Manchester City are... CITY. Neither side appreciated the glory that was Mario Balotelli before it was too late, but with a metric tonne of money at their disposal, they're the safe pick to finish first and first in the league this year. Inordinately fond of error-prone goalkeepers with frosted tips.
Manchester United are... UNITED. Generally reckoned to be utterly insufferable thanks to their decades of success, but both should be more than a little worried that the departure of a legendary manager could mark the end of an era. Neither side has showed any interest in having a functioning midfield.
Newcastle United are... THE MAGPIES. The stain of glorious, glorious failure marks the history of both sides; the spectre of unpredictable owners and enormously eccentric directors of football mark the present. Have a knack for buying excellent players on the cheap the not being able to use them effectively.
Norwich City are... THE CANARIES. If either dies in a coalmine, you should escape as quickly as is possible.
Southampton are... THE SAINTS. Although both were surprise packages after promotion from the Championship last season, it's not at all clear that they've made enough progress to be considered mid-table just yet. You can tell the difference between these clubs and the others with red and white stripes because it looks like Southampton and the Saints are trying to play football.
Stoke City are... THE POTTERS. An acquired taste, both Stoke City and the Potters are considered amongst the most physical of the Premier League sides. They're looking to move away from the brutality, however, sacking their fiery, fearsome managers in favour of one who won't have either team doing very much of anything. There'll be fewer fouls, at least.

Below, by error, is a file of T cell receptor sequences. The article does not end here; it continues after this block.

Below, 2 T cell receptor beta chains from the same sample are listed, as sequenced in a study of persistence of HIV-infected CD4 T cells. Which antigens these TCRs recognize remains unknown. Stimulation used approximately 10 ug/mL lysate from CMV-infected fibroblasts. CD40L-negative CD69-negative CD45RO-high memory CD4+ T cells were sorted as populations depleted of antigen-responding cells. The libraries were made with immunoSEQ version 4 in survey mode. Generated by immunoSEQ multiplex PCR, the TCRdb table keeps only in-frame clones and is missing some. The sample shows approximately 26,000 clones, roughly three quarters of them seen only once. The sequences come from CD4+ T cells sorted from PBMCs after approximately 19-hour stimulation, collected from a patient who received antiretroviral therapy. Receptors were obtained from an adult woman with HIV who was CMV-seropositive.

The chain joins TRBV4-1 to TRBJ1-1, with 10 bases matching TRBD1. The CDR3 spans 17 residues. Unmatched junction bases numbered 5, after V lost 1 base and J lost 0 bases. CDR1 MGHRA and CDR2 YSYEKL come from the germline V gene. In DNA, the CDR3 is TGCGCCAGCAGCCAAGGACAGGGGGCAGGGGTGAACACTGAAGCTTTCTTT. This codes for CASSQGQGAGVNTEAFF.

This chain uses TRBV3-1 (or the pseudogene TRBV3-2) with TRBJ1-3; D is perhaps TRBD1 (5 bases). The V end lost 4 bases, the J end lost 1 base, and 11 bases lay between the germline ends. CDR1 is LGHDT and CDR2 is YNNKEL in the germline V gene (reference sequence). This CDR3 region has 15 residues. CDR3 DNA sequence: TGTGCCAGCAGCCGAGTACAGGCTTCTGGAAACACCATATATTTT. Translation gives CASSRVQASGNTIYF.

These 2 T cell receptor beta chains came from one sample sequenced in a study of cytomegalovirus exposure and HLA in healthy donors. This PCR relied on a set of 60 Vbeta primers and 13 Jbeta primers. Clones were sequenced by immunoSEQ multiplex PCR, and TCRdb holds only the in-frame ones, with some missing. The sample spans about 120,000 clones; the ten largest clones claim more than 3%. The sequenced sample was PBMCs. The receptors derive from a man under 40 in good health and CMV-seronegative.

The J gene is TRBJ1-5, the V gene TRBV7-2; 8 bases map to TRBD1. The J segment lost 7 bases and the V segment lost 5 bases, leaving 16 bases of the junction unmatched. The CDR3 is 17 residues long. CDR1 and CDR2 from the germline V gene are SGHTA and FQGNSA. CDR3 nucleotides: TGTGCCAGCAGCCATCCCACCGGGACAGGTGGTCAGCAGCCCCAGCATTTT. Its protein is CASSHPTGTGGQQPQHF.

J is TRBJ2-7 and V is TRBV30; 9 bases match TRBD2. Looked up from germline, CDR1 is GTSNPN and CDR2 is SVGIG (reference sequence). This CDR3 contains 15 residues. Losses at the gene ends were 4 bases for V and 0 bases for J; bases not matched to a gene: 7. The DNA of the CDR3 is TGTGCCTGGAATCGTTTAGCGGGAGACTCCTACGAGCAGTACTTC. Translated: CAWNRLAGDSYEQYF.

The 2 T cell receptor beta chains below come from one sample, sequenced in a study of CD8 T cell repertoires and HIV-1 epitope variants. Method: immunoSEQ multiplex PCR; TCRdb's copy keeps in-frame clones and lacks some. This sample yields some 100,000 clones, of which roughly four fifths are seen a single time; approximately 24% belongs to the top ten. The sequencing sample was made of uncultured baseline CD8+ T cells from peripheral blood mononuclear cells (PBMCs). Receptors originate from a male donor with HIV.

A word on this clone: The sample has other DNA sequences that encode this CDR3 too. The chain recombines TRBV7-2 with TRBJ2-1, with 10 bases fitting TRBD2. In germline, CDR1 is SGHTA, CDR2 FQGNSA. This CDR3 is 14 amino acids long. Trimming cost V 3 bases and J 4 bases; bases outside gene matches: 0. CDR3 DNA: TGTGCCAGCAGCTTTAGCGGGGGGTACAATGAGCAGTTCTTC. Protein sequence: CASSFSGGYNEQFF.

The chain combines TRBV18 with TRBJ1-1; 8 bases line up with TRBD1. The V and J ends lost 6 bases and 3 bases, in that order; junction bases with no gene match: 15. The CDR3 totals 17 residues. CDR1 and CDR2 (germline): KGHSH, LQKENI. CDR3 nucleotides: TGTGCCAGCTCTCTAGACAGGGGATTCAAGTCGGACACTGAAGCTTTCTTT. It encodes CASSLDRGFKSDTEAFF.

Sunderland are... THE BLACK CATS. Neither club is afraid to take a risk, and both have the distinction of having removed roving troll Martin O'Neill from the management of their teams. It's best if you avoid discussions of Italian politics around either side. though -- focus instead on their much-improved football.
Swansea City are... THE SWANS. Ballboy Michu ballboy Michu ballboy Michu ballboy Michu ballboy Michu ballboy how many Michus does it take to change a lightbulb? One thirtieth of an Edinson Cavani! Michu! Ed note: Write something about passing here.
Tottenham Hotspur are... SPURS. Each is on the very edge of a breakthrough, missing out on the Champions League places by the smallest of margins over the past two seasons. Tottenham and Spurs have reinforced heavily over the summer, and look like good bets to finally overcome their habit of falling just short. Both clubs make use of iconic chicken heraldry.
West Bromwich Albion are... THE BAGGIES. Solidly mid-table, but don't expect a repeat of last season's early heroics. Both the Albion and the Baggies are good, not great sides, reliant on their midfield but prone to long slumps. Neither will be a serious threat to challenge for the European places. Also the only two organisations in the world who know what a 'throstle' is.
West Ham United are... THE HAMMERS. Willing to employ the likes of Andy Carroll and Stewart Downing, both West Ham and the Hammers are throwbacks to a simpler time. And neither is that bad at football despite it.